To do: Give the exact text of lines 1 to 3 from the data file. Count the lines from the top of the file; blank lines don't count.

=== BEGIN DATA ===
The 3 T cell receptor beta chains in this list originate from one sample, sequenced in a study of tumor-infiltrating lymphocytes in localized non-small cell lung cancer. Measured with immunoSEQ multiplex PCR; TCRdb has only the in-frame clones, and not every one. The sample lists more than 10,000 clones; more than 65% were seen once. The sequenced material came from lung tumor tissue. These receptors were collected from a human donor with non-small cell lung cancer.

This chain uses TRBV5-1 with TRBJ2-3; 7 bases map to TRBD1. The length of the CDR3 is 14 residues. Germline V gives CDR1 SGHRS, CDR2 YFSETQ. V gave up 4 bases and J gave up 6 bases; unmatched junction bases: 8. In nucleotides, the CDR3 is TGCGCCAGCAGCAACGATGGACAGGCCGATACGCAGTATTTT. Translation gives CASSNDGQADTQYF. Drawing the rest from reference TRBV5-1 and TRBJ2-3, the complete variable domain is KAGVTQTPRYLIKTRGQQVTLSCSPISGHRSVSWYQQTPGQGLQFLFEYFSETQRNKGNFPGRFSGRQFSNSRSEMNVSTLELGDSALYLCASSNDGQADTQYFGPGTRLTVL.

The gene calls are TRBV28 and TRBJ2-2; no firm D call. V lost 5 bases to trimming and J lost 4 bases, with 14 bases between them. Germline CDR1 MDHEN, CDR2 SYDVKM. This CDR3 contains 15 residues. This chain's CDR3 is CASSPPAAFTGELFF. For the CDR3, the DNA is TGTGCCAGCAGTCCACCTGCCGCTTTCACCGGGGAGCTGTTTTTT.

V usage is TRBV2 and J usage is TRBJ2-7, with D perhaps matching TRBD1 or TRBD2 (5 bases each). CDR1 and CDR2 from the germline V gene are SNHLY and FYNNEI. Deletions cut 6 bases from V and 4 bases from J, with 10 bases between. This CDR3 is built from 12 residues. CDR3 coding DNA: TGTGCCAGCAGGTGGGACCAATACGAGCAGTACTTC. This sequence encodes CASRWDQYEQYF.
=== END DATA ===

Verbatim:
The 3 T cell receptor beta chains in this list originate from one sample, sequenced in a study of tumor-infiltrating lymphocytes in localized non-small cell lung cancer. Measured with immunoSEQ multiplex PCR; TCRdb has only the in-frame clones, and not every one. The sample lists more than 10,000 clones; more than 65% were seen once. The sequenced material came from lung tumor tissue. These receptors were collected from a human donor with non-small cell lung cancer.

This chain uses TRBV5-1 with TRBJ2-3; 7 bases map to TRBD1. The length of the CDR3 is 14 residues. Germline V gives CDR1 SGHRS, CDR2 YFSETQ. V gave up 4 bases and J gave up 6 bases; unmatched junction bases: 8. In nucleotides, the CDR3 is TGCGCCAGCAGCAACGATGGACAGGCCGATACGCAGTATTTT. Translation gives CASSNDGQADTQYF. Drawing the rest from reference TRBV5-1 and TRBJ2-3, the complete variable domain is KAGVTQTPRYLIKTRGQQVTLSCSPISGHRSVSWYQQTPGQGLQFLFEYFSETQRNKGNFPGRFSGRQFSNSRSEMNVSTLELGDSALYLCASSNDGQADTQYFGPGTRLTVL.

The gene calls are TRBV28 and TRBJ2-2; no firm D call. V lost 5 bases to trimming and J lost 4 bases, with 14 bases between them. Germline CDR1 MDHEN, CDR2 SYDVKM. This CDR3 contains 15 residues. This chain's CDR3 is CASSPPAAFTGELFF. For the CDR3, the DNA is TGTGCCAGCAGTCCACCTGCCGCTTTCACCGGGGAGCTGTTTTTT.